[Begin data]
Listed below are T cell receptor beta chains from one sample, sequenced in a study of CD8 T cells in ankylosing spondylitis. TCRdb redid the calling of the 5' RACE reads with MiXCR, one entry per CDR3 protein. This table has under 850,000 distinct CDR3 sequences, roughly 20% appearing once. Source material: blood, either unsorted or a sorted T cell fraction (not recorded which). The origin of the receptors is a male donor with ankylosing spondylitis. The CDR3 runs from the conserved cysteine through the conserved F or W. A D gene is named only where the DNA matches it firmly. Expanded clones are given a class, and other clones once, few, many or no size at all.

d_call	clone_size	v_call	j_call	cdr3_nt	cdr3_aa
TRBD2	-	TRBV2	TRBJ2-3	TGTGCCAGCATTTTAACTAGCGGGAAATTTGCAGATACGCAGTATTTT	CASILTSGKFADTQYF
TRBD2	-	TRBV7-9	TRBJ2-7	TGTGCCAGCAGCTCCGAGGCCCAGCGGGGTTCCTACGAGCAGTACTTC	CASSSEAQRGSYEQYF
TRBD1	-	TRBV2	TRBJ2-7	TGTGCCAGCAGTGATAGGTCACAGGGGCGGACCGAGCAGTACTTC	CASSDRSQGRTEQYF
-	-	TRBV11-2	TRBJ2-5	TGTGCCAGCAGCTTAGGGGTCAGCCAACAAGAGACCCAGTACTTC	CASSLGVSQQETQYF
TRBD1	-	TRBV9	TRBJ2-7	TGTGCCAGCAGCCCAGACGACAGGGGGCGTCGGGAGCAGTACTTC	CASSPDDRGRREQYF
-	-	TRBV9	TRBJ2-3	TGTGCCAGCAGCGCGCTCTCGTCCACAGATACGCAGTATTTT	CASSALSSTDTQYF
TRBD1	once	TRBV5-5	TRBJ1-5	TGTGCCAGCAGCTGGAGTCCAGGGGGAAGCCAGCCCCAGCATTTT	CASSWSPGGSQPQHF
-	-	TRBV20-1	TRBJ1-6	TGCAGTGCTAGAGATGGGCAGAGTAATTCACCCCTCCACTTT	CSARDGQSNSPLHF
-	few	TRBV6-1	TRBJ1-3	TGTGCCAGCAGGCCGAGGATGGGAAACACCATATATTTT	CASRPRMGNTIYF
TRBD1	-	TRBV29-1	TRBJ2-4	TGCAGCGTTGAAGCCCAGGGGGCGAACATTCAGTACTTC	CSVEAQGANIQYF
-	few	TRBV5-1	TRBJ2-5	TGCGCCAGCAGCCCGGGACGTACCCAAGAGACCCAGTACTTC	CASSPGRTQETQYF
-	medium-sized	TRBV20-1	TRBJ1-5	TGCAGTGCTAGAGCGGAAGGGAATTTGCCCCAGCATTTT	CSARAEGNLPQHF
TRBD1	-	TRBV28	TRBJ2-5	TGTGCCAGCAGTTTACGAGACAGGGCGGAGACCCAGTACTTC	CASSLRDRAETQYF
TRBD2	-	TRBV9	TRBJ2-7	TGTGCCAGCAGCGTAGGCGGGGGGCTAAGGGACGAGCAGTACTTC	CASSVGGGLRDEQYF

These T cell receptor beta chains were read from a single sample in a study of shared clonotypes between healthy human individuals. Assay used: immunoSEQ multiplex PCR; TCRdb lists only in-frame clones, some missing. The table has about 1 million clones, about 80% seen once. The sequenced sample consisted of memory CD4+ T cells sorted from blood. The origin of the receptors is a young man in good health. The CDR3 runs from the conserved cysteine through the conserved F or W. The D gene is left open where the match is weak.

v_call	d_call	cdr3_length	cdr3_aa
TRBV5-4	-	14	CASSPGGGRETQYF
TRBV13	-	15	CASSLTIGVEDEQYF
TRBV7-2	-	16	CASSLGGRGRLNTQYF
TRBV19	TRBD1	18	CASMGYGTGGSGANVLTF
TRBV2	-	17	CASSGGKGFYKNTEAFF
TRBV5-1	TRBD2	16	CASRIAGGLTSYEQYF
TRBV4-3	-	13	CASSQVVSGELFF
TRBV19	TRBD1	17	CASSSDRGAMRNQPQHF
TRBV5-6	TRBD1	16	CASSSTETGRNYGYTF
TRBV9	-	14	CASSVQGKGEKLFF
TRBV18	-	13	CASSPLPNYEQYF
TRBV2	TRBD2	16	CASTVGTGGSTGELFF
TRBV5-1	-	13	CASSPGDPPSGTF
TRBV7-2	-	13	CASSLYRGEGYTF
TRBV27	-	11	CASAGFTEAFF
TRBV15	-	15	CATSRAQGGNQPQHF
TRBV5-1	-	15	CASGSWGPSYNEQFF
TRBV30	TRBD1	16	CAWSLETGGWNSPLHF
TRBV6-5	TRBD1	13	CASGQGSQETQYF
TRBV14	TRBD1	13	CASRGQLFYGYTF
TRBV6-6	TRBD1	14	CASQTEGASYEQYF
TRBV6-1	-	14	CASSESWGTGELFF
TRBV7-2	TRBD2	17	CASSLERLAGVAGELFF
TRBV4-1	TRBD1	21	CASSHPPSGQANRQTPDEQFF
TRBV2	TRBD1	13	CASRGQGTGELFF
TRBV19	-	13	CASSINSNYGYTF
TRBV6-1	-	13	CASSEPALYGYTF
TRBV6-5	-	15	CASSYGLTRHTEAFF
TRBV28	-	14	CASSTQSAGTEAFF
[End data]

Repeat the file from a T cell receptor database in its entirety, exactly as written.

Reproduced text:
Listed below are T cell receptor beta chains from one sample, sequenced in a study of CD8 T cells in ankylosing spondylitis. TCRdb redid the calling of the 5' RACE reads with MiXCR, one entry per CDR3 protein. This table has under 850,000 distinct CDR3 sequences, roughly 20% appearing once. Source material: blood, either unsorted or a sorted T cell fraction (not recorded which). The origin of the receptors is a male donor with ankylosing spondylitis. The CDR3 runs from the conserved cysteine through the conserved F or W. A D gene is named only where the DNA matches it firmly. Expanded clones are given a class, and other clones once, few, many or no size at all.

d_call	clone_size	v_call	j_call	cdr3_nt	cdr3_aa
TRBD2	-	TRBV2	TRBJ2-3	TGTGCCAGCATTTTAACTAGCGGGAAATTTGCAGATACGCAGTATTTT	CASILTSGKFADTQYF
TRBD2	-	TRBV7-9	TRBJ2-7	TGTGCCAGCAGCTCCGAGGCCCAGCGGGGTTCCTACGAGCAGTACTTC	CASSSEAQRGSYEQYF
TRBD1	-	TRBV2	TRBJ2-7	TGTGCCAGCAGTGATAGGTCACAGGGGCGGACCGAGCAGTACTTC	CASSDRSQGRTEQYF
-	-	TRBV11-2	TRBJ2-5	TGTGCCAGCAGCTTAGGGGTCAGCCAACAAGAGACCCAGTACTTC	CASSLGVSQQETQYF
TRBD1	-	TRBV9	TRBJ2-7	TGTGCCAGCAGCCCAGACGACAGGGGGCGTCGGGAGCAGTACTTC	CASSPDDRGRREQYF
-	-	TRBV9	TRBJ2-3	TGTGCCAGCAGCGCGCTCTCGTCCACAGATACGCAGTATTTT	CASSALSSTDTQYF
TRBD1	once	TRBV5-5	TRBJ1-5	TGTGCCAGCAGCTGGAGTCCAGGGGGAAGCCAGCCCCAGCATTTT	CASSWSPGGSQPQHF
-	-	TRBV20-1	TRBJ1-6	TGCAGTGCTAGAGATGGGCAGAGTAATTCACCCCTCCACTTT	CSARDGQSNSPLHF
-	few	TRBV6-1	TRBJ1-3	TGTGCCAGCAGGCCGAGGATGGGAAACACCATATATTTT	CASRPRMGNTIYF
TRBD1	-	TRBV29-1	TRBJ2-4	TGCAGCGTTGAAGCCCAGGGGGCGAACATTCAGTACTTC	CSVEAQGANIQYF
-	few	TRBV5-1	TRBJ2-5	TGCGCCAGCAGCCCGGGACGTACCCAAGAGACCCAGTACTTC	CASSPGRTQETQYF
-	medium-sized	TRBV20-1	TRBJ1-5	TGCAGTGCTAGAGCGGAAGGGAATTTGCCCCAGCATTTT	CSARAEGNLPQHF
TRBD1	-	TRBV28	TRBJ2-5	TGTGCCAGCAGTTTACGAGACAGGGCGGAGACCCAGTACTTC	CASSLRDRAETQYF
TRBD2	-	TRBV9	TRBJ2-7	TGTGCCAGCAGCGTAGGCGGGGGGCTAAGGGACGAGCAGTACTTC	CASSVGGGLRDEQYF

These T cell receptor beta chains were read from a single sample in a study of shared clonotypes between healthy human individuals. Assay used: immunoSEQ multiplex PCR; TCRdb lists only in-frame clones, some missing. The table has about 1 million clones, about 80% seen once. The sequenced sample consisted of memory CD4+ T cells sorted from blood. The origin of the receptors is a young man in good health. The CDR3 runs from the conserved cysteine through the conserved F or W. The D gene is left open where the match is weak.

v_call	d_call	cdr3_length	cdr3_aa
TRBV5-4	-	14	CASSPGGGRETQYF
TRBV13	-	15	CASSLTIGVEDEQYF
TRBV7-2	-	16	CASSLGGRGRLNTQYF
TRBV19	TRBD1	18	CASMGYGTGGSGANVLTF
TRBV2	-	17	CASSGGKGFYKNTEAFF
TRBV5-1	TRBD2	16	CASRIAGGLTSYEQYF
TRBV4-3	-	13	CASSQVVSGELFF
TRBV19	TRBD1	17	CASSSDRGAMRNQPQHF
TRBV5-6	TRBD1	16	CASSSTETGRNYGYTF
TRBV9	-	14	CASSVQGKGEKLFF
TRBV18	-	13	CASSPLPNYEQYF
TRBV2	TRBD2	16	CASTVGTGGSTGELFF
TRBV5-1	-	13	CASSPGDPPSGTF
TRBV7-2	-	13	CASSLYRGEGYTF
TRBV27	-	11	CASAGFTEAFF
TRBV15	-	15	CATSRAQGGNQPQHF
TRBV5-1	-	15	CASGSWGPSYNEQFF
TRBV30	TRBD1	16	CAWSLETGGWNSPLHF
TRBV6-5	TRBD1	13	CASGQGSQETQYF
TRBV14	TRBD1	13	CASRGQLFYGYTF
TRBV6-6	TRBD1	14	CASQTEGASYEQYF
TRBV6-1	-	14	CASSESWGTGELFF
TRBV7-2	TRBD2	17	CASSLERLAGVAGELFF
TRBV4-1	TRBD1	21	CASSHPPSGQANRQTPDEQFF
TRBV2	TRBD1	13	CASRGQGTGELFF
TRBV19	-	13	CASSINSNYGYTF
TRBV6-1	-	13	CASSEPALYGYTF
TRBV6-5	-	15	CASSYGLTRHTEAFF
TRBV28	-	14	CASSTQSAGTEAFF